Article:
Making an Impact on Rural Education
Aug. 13, 2009
The School of Education at the University of North Carolina at Chapel Hill has become a national leader in improving education in the poorest rural schools, hosting the National Research Center on Rural Education Support funded by the Institute of Education Sciences. Since 2002, the School of Education has garnered more than $51 million from public and private sources to study rural education and to develop and evaluate effective research-based intervention programs in nearly 1,000 rural school districts in 46 states.
To learn more about any of the initiatives below, contact Assistant Dean Wendy Gratz Borman at firstname.lastname@example.org or the principal investigator listed on the project summary.
The following interventions were all validated by randomized clinical trials:
Delivers effective instructional strategies to teachers via webcam to help struggling readers in early elementary school. Results include:
- Children made large gains in all areas of reading.
- Lowest skilled children benefit most.
Delivers effective instructional and organizational strategies for teachers to promote students’ adjustment in early adolescence.
- Teachers reported increased effectiveness in teaching children.
- The social and behavioral context for young adolescents’ learning improved.
- Students ─ especially minorities ─ reported increased academic achievement.
Provides effective training for school-based paraprofessionals to support high school students’ engagement in online Advanced Placement English.
- The course completion rates in AP English increased significantly.
- Instructors reported greater gains in student performance.
Teaches middle-school teachers in four rural N.C. counties to make connections between the curriculum and the world of work.
- Students performed better on mathematics and reading end-of-grade tests.
- Fewer unexcused absences and suspensions were recorded.
- Students reported that they value their education.
- Students of color and from lower-income families benefited most.
Other research and interventions:
Helps Latina mothers better navigate their children’s school entry process and support their children’s learning. Serving 150 mothers and their children in three rural N.C. counties. Parents reported learning:
- About schools’ expectations of students and parents.
- How to encourage their children to read by asking questions and how to use household items to teach their children.
- About the importance of spending engaged learning time with their children.
A representative sample of every baby born in a one-year period in six poor rural counties in North Carolina and Pennsylvania. Currently tracking them from birth through second grade to find out what leads to school success. This 10-year, $30 million project is the largest multidisciplinary study of rural children ever undertaken. Findings include:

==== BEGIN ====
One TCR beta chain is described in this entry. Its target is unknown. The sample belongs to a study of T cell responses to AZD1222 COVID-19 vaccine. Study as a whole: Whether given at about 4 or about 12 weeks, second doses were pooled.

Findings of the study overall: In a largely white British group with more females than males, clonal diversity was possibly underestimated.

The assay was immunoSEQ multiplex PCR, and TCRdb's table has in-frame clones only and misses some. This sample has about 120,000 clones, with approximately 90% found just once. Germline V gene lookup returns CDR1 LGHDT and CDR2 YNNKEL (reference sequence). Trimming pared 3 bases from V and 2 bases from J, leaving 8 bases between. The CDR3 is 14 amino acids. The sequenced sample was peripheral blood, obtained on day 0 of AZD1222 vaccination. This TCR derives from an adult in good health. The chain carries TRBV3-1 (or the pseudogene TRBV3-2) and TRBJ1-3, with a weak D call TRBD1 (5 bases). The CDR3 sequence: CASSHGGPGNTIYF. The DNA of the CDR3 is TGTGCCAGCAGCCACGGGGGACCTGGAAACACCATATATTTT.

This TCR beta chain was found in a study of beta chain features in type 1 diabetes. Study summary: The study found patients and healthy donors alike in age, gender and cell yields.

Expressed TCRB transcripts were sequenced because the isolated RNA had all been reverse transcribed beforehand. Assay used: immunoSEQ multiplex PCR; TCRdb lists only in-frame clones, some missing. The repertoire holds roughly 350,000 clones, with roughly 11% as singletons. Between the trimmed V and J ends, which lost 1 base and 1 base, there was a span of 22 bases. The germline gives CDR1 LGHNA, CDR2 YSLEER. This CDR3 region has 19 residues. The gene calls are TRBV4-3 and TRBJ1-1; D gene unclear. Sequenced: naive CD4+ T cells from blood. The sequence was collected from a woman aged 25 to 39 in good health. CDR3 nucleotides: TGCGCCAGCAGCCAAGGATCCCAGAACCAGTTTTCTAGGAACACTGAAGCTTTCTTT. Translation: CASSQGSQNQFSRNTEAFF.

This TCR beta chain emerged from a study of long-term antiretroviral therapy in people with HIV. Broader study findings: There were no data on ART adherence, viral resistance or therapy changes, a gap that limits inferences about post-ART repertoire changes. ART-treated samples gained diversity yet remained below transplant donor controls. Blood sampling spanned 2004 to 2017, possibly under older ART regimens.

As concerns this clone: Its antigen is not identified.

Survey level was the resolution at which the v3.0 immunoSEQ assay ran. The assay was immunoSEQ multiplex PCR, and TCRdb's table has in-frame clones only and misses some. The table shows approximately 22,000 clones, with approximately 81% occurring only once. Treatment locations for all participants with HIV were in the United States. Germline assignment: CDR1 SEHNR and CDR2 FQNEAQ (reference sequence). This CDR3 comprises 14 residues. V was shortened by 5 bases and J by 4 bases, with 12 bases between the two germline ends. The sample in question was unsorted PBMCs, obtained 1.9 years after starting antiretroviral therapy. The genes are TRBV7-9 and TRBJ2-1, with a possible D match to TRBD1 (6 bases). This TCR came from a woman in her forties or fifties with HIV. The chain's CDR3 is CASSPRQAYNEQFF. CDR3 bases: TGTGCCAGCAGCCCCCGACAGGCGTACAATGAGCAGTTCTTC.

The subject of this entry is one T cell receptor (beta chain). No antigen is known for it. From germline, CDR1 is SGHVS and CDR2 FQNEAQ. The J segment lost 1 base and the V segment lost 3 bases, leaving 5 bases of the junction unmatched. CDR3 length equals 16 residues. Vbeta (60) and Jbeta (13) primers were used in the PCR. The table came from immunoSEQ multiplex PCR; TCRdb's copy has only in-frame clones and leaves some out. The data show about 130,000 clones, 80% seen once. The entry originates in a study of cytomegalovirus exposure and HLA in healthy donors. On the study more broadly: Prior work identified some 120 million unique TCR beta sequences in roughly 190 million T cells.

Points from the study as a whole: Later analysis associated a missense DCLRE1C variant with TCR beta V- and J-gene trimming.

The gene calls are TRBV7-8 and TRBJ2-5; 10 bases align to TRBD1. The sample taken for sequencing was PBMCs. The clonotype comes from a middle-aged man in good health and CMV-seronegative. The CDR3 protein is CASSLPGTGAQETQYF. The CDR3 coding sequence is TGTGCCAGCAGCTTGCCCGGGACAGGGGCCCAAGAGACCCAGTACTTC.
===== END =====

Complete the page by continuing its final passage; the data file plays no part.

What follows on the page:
- Preschool/childcare quality is extremely low in rural areas.
- African-American families are much poorer than other rural families.
- Chaotic living conditions detract from children’s school readiness skills.
A national survey of 8,600 adolescents, 700 teachers and 1,200 parents in 73 randomly selected rural high schools across the country. Results include:
- Most adolescents plan to continue their education beyond high school.
- Most adolescents plan careers that require at least a college degree.
- Adolescents lack opportunities to explore different career options, and to take advanced high school courses to prepare for postsecondary education.
The School of Education prepares and supports educational leaders who work in a range of settings: classrooms, schools, district offices, research institutions, and state and federal agencies. We are committed to making resources and advanced study accessible to educators in rural areas.
A problem-solving team works with teachers at a school to support the instructional success of at-risk children. Teachers learn to use a rigorous process to collect data and implement interventions. As a result, students’ academic achievement and behaviors improve, and a self-sustaining “culture of competence” develops. Serving 14 schools in five rural N.C. counties.
A Web-based network that delivers innovative K–12 practices and materials to educators and students in all 100 counties of North Carolina and beyond. Resources include lesson plans and teaching strategies, classroom texts and multi-media, and online professional development courses. About 30,000 people visit LEARN NC’s Web site daily.
Provides professional development to K-12 mathematics and science teachers across the state, including rural counties.
Provides professional development to assist mathematics and science teachers in low-resource communities to earn National Board Certification.
Online Post-Baccalaureate Programs
Flexible, online programs for career-changers who want to become teachers and for teachers who want to earn add-on licensure in reading. The online format makes these programs accessible from any location. The programs are:
Offers a distance-delivered Master of School Administration program. Courses are conducted off-campus and incorporate online activities.
Master of Education for Experienced Teachers
Combines online with face-to-face instruction to make graduate education in a flexible format accessible to practicing teachers.